Landsat Satellite images gives insight into growing wildfire severity

By on September 9, 2013
Burn severity map of Arizona fire (Credit: USGS, NASA Goddard Space Flight Center)

Burn severity map of Arizona fire (Credit: USGS, NASA Goddard Space Flight Center)

Researchers from the U.S. Forest Service and U.S. Geological Survey have collaborated to examine how and why the severity and duration of wildfires has increased over time, according to a release from NASA.

Using Landsat, the longest running Earth-monitoring satellite program, researchers have been analyzing data to measure the severity and overall effect of every major U.S. fire since 1984. The data enables scientists to construct burn-severity maps that show areas most susceptible to fire outbreaks.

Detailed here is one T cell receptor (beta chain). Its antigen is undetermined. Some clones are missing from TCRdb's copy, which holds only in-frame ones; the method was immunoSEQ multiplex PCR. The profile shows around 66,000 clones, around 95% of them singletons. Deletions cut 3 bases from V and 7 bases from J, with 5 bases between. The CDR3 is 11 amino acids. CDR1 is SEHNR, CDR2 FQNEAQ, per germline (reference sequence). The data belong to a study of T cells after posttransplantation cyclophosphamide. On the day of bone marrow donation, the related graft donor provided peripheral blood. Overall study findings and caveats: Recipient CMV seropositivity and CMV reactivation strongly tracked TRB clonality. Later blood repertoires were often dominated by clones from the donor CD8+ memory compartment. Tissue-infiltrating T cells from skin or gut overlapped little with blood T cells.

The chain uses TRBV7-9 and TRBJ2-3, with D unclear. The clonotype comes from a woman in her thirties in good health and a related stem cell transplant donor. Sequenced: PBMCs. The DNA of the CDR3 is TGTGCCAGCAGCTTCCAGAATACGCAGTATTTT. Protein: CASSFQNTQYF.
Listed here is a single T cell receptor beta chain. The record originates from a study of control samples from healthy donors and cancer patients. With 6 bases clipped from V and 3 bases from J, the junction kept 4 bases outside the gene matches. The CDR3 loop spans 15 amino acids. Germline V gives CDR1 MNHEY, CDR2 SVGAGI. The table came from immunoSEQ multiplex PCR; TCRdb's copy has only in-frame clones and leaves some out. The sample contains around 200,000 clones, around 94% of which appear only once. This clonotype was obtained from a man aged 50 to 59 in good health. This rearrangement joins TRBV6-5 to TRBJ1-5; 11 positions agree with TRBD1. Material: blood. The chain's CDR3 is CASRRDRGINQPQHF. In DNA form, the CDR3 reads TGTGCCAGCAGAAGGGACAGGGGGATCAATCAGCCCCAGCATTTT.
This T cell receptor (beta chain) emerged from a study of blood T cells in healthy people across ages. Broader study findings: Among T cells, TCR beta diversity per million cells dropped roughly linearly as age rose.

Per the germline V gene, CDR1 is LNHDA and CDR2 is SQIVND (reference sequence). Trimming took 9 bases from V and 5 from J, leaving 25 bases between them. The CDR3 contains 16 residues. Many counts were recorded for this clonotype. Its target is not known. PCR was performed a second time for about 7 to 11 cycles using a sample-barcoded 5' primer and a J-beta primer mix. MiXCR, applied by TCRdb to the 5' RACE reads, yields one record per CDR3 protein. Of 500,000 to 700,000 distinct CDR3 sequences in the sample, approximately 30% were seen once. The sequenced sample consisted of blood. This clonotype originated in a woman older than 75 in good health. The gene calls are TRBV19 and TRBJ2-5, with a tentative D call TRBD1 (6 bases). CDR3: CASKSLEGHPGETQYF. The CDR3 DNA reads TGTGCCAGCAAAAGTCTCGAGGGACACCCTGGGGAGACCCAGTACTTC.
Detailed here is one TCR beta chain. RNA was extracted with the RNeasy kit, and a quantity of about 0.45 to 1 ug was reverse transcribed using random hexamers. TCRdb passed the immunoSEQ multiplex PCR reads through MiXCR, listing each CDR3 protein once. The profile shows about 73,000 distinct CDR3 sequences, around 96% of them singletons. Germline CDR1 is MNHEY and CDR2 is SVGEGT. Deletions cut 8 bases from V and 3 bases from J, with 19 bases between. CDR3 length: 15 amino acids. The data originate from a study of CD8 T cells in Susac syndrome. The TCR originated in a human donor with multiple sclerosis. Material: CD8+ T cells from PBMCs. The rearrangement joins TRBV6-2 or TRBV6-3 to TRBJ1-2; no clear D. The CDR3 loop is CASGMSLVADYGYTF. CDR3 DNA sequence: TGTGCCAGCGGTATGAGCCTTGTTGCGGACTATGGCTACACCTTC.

Some initial results of fire trends show that fires larger than 1,000 acres are increasing by the rate of about six fires per year in the western part of the country.

The cause of the increase in severe fires is currently unknown.

Image: Burn severity map of Arizona fire (Credit: USGS, NASA Goddard Space Flight Center)

About Adam Redling

Adam Redling is a contributing writer for the Environmental Monitor. He covers the latest news, studies and products in the field of environmental research.

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